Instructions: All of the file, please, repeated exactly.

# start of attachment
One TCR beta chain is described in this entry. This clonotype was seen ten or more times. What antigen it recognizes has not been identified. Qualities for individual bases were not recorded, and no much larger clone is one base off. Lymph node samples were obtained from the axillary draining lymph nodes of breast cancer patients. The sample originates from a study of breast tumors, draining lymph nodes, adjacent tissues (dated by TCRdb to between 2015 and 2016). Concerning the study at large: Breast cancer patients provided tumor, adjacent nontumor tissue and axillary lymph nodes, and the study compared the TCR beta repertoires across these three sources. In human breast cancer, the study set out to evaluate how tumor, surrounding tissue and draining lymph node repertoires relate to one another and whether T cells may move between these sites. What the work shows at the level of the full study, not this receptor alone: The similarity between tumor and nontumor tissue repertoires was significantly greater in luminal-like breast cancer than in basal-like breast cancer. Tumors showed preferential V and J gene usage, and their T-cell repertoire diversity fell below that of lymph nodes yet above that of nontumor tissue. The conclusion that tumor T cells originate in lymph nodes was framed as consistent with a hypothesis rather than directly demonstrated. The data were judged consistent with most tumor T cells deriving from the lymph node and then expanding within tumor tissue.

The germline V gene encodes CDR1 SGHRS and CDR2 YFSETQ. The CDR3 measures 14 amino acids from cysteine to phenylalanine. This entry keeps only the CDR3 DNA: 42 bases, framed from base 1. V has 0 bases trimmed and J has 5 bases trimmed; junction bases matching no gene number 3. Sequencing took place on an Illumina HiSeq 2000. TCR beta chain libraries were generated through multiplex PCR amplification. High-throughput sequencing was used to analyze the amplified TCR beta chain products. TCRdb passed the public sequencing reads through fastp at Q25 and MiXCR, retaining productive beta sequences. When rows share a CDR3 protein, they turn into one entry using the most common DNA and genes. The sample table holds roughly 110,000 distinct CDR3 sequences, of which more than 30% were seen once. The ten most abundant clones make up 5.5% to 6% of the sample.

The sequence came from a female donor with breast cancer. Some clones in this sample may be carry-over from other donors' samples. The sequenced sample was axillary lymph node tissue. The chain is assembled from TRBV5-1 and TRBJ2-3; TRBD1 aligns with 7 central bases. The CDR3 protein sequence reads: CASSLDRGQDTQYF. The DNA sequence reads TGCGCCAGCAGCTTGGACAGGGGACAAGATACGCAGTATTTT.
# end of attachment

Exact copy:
One TCR beta chain is described in this entry. This clonotype was seen ten or more times. What antigen it recognizes has not been identified. Qualities for individual bases were not recorded, and no much larger clone is one base off. Lymph node samples were obtained from the axillary draining lymph nodes of breast cancer patients. The sample originates from a study of breast tumors, draining lymph nodes, adjacent tissues (dated by TCRdb to between 2015 and 2016). Concerning the study at large: Breast cancer patients provided tumor, adjacent nontumor tissue and axillary lymph nodes, and the study compared the TCR beta repertoires across these three sources. In human breast cancer, the study set out to evaluate how tumor, surrounding tissue and draining lymph node repertoires relate to one another and whether T cells may move between these sites. What the work shows at the level of the full study, not this receptor alone: The similarity between tumor and nontumor tissue repertoires was significantly greater in luminal-like breast cancer than in basal-like breast cancer. Tumors showed preferential V and J gene usage, and their T-cell repertoire diversity fell below that of lymph nodes yet above that of nontumor tissue. The conclusion that tumor T cells originate in lymph nodes was framed as consistent with a hypothesis rather than directly demonstrated. The data were judged consistent with most tumor T cells deriving from the lymph node and then expanding within tumor tissue.

The germline V gene encodes CDR1 SGHRS and CDR2 YFSETQ. The CDR3 measures 14 amino acids from cysteine to phenylalanine. This entry keeps only the CDR3 DNA: 42 bases, framed from base 1. V has 0 bases trimmed and J has 5 bases trimmed; junction bases matching no gene number 3. Sequencing took place on an Illumina HiSeq 2000. TCR beta chain libraries were generated through multiplex PCR amplification. High-throughput sequencing was used to analyze the amplified TCR beta chain products. TCRdb passed the public sequencing reads through fastp at Q25 and MiXCR, retaining productive beta sequences. When rows share a CDR3 protein, they turn into one entry using the most common DNA and genes. The sample table holds roughly 110,000 distinct CDR3 sequences, of which more than 30% were seen once. The ten most abundant clones make up 5.5% to 6% of the sample.

The sequence came from a female donor with breast cancer. Some clones in this sample may be carry-over from other donors' samples. The sequenced sample was axillary lymph node tissue. The chain is assembled from TRBV5-1 and TRBJ2-3; TRBD1 aligns with 7 central bases. The CDR3 protein sequence reads: CASSLDRGQDTQYF. The DNA sequence reads TGCGCCAGCAGCTTGGACAGGGGACAAGATACGCAGTATTTT.